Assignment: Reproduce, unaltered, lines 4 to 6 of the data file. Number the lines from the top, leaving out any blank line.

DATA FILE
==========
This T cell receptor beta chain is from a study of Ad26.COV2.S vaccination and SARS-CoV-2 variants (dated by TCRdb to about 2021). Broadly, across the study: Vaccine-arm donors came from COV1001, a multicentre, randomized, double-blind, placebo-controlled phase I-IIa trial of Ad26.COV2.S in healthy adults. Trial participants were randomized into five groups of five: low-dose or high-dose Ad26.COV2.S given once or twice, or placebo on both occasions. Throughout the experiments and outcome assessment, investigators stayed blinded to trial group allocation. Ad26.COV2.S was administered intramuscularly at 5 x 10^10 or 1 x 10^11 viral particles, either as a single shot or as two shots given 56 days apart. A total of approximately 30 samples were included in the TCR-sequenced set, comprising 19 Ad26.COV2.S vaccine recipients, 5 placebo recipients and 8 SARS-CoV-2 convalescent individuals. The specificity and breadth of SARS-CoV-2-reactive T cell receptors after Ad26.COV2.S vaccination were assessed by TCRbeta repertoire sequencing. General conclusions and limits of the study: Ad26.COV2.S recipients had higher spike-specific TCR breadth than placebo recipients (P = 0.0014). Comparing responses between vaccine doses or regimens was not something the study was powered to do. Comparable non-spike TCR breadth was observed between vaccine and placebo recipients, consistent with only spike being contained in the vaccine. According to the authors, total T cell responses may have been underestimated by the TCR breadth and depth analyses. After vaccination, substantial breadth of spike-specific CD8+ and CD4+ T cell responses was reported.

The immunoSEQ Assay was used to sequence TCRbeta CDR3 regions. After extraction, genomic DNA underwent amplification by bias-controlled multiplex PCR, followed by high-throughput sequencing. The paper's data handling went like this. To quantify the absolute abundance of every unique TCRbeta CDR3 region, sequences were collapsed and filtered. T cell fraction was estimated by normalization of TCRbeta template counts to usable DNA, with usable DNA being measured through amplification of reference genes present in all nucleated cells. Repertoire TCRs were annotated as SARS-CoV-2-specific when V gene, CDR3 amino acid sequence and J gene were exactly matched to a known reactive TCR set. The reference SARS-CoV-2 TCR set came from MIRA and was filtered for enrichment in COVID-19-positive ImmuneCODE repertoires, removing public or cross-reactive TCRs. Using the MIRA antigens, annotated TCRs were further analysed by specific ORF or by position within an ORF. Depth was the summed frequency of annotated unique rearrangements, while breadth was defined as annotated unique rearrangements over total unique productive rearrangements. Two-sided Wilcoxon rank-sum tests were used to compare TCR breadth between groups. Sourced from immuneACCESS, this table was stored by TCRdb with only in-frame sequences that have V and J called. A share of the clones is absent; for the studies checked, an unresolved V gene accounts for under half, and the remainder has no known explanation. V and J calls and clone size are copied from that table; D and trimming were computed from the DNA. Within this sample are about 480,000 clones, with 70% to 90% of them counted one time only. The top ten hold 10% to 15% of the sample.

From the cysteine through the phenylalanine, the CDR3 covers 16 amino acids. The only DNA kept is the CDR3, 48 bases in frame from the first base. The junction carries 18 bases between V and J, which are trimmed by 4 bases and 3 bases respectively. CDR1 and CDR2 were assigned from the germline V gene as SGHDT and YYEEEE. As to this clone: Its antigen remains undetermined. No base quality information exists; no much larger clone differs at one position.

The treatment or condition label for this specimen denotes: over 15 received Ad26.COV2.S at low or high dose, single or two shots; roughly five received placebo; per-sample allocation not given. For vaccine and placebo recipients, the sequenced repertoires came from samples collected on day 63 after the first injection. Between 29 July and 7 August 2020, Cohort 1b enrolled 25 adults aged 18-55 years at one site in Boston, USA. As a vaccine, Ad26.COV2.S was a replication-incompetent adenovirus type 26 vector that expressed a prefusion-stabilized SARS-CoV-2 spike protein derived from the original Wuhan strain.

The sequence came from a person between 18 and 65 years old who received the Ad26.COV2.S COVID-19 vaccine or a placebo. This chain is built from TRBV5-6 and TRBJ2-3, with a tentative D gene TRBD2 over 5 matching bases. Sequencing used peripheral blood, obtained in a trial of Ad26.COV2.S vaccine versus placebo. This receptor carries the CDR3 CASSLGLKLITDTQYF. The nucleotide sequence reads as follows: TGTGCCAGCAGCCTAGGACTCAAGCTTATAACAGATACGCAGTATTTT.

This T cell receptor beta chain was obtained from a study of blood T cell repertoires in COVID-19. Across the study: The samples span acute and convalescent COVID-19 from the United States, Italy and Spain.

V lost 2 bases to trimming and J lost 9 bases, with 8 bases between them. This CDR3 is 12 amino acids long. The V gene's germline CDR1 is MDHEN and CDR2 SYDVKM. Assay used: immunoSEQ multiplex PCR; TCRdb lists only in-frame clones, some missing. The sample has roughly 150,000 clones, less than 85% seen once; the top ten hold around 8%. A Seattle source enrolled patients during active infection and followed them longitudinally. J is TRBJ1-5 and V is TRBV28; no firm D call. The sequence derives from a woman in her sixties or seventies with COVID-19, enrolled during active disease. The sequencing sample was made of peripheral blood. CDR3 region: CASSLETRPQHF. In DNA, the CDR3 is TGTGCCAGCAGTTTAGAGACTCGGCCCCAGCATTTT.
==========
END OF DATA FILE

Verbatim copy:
The treatment or condition label for this specimen denotes: over 15 received Ad26.COV2.S at low or high dose, single or two shots; roughly five received placebo; per-sample allocation not given. For vaccine and placebo recipients, the sequenced repertoires came from samples collected on day 63 after the first injection. Between 29 July and 7 August 2020, Cohort 1b enrolled 25 adults aged 18-55 years at one site in Boston, USA. As a vaccine, Ad26.COV2.S was a replication-incompetent adenovirus type 26 vector that expressed a prefusion-stabilized SARS-CoV-2 spike protein derived from the original Wuhan strain.

The sequence came from a person between 18 and 65 years old who received the Ad26.COV2.S COVID-19 vaccine or a placebo. This chain is built from TRBV5-6 and TRBJ2-3, with a tentative D gene TRBD2 over 5 matching bases. Sequencing used peripheral blood, obtained in a trial of Ad26.COV2.S vaccine versus placebo. This receptor carries the CDR3 CASSLGLKLITDTQYF. The nucleotide sequence reads as follows: TGTGCCAGCAGCCTAGGACTCAAGCTTATAACAGATACGCAGTATTTT.

This T cell receptor beta chain was obtained from a study of blood T cell repertoires in COVID-19. Across the study: The samples span acute and convalescent COVID-19 from the United States, Italy and Spain.